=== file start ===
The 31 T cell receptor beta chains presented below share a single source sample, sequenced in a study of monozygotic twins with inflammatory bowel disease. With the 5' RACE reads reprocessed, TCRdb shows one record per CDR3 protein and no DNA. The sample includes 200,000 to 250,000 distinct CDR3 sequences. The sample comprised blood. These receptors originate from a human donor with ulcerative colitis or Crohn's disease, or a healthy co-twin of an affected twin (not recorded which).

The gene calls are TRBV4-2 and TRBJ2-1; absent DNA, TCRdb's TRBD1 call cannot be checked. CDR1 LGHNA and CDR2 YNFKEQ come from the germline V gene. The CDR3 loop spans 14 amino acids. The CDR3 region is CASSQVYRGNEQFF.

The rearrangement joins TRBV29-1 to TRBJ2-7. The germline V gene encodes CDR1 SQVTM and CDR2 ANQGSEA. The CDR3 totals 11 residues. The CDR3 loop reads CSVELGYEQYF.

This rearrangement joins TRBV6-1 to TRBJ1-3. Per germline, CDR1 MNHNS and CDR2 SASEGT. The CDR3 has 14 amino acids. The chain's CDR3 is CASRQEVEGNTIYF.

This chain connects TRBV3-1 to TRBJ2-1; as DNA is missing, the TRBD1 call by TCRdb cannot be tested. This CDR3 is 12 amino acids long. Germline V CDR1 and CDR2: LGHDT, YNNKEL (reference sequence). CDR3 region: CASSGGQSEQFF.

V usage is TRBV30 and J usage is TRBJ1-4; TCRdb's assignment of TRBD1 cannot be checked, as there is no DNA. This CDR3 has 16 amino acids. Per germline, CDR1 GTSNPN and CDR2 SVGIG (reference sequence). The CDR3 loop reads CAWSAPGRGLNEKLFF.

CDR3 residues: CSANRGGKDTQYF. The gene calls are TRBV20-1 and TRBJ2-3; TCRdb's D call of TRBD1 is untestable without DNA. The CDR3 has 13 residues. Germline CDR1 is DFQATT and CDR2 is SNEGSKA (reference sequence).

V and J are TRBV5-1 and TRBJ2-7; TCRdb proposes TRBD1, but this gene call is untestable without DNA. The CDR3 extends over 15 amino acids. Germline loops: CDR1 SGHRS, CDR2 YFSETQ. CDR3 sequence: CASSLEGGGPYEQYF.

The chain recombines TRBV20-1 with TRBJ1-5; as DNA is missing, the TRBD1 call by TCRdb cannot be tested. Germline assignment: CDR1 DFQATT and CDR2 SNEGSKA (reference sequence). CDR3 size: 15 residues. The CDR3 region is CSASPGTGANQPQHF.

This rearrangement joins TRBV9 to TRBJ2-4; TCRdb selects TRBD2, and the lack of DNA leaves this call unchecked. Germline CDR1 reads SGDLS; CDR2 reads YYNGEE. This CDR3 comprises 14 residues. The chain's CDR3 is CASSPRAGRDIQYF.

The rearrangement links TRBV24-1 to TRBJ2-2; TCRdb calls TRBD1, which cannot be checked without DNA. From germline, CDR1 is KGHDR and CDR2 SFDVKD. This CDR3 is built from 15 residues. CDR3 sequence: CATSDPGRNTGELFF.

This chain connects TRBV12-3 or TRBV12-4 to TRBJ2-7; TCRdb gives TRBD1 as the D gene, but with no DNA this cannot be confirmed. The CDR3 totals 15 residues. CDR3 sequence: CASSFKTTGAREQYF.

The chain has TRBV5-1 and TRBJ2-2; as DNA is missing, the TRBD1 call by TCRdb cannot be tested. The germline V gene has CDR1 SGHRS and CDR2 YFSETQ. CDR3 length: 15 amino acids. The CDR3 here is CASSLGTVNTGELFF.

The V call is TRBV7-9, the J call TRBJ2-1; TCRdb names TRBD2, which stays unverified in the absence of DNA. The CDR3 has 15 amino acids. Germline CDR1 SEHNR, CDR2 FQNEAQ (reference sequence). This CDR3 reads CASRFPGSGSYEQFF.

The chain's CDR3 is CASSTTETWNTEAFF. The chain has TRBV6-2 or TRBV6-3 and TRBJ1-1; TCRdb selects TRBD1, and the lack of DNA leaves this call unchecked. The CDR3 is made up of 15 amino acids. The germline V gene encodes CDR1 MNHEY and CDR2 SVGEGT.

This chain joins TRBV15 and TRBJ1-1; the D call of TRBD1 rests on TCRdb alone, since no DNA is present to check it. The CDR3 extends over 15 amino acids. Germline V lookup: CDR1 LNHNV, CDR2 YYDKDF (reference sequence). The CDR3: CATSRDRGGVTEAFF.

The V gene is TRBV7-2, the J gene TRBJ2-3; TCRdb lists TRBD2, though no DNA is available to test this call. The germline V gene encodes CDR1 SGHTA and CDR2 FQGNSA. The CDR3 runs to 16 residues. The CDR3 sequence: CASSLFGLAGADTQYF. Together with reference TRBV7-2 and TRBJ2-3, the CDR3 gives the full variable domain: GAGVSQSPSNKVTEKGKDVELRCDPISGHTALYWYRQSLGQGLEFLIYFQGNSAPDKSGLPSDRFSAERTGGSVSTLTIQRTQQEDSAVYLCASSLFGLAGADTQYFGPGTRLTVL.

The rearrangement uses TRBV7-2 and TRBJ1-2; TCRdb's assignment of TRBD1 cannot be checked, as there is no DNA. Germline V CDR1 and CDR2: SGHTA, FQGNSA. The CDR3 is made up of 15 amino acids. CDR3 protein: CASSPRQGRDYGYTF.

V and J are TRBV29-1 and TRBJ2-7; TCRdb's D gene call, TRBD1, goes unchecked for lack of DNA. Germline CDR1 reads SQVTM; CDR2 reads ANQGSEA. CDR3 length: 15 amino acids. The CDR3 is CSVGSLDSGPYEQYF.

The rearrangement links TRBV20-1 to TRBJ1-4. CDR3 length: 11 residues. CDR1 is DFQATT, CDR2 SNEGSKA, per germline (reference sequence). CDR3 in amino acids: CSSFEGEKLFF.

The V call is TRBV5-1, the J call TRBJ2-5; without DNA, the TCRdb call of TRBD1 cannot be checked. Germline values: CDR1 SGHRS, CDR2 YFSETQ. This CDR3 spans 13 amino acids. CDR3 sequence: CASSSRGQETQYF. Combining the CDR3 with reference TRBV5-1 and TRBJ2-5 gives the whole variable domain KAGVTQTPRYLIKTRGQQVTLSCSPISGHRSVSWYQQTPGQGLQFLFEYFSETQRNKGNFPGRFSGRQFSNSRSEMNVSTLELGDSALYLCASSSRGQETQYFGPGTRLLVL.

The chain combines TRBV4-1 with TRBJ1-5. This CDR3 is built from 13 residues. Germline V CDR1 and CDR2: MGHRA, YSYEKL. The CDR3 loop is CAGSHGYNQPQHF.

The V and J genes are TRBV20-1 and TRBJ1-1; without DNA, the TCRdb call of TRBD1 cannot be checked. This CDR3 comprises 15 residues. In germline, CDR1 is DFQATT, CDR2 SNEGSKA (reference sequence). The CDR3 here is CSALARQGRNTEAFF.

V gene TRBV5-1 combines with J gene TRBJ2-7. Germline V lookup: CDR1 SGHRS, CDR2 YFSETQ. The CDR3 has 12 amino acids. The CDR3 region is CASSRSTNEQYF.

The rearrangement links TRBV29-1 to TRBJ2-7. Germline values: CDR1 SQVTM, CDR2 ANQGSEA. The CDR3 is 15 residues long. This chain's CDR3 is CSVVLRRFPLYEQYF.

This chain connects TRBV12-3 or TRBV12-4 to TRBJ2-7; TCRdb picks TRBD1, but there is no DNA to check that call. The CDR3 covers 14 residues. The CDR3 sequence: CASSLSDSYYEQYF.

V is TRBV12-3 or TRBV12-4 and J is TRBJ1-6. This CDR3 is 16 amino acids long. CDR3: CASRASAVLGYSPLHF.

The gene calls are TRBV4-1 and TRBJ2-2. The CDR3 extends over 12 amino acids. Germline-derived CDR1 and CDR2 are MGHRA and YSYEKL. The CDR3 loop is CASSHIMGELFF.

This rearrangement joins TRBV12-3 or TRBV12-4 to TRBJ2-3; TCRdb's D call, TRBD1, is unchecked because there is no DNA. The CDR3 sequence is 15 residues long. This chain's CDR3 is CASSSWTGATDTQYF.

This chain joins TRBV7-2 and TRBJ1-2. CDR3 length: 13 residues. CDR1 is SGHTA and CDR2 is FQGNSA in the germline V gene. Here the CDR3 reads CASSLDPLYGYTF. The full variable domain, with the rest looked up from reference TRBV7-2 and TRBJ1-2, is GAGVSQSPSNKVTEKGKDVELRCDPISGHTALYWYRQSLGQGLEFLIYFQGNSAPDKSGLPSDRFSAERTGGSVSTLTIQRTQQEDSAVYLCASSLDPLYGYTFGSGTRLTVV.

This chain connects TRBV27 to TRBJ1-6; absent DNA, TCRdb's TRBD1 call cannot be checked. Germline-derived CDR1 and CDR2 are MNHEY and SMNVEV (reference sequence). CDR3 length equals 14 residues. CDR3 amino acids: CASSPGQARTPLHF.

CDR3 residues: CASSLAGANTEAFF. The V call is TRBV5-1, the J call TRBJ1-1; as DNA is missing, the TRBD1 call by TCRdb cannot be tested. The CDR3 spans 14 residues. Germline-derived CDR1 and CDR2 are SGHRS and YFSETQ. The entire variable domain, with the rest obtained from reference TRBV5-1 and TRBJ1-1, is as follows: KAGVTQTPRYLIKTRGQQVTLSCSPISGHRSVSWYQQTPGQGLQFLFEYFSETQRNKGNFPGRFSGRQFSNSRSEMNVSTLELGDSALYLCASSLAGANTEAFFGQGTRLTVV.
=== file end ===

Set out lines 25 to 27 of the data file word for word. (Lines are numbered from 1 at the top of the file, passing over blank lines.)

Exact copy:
The rearrangement links TRBV29-1 to TRBJ2-7. Germline values: CDR1 SQVTM, CDR2 ANQGSEA. The CDR3 is 15 residues long. This chain's CDR3 is CSVVLRRFPLYEQYF.

This chain connects TRBV12-3 or TRBV12-4 to TRBJ2-7; TCRdb picks TRBD1, but there is no DNA to check that call. The CDR3 covers 14 residues. The CDR3 sequence: CASSLSDSYYEQYF.

V is TRBV12-3 or TRBV12-4 and J is TRBJ1-6. This CDR3 is 16 amino acids long. CDR3: CASRASAVLGYSPLHF.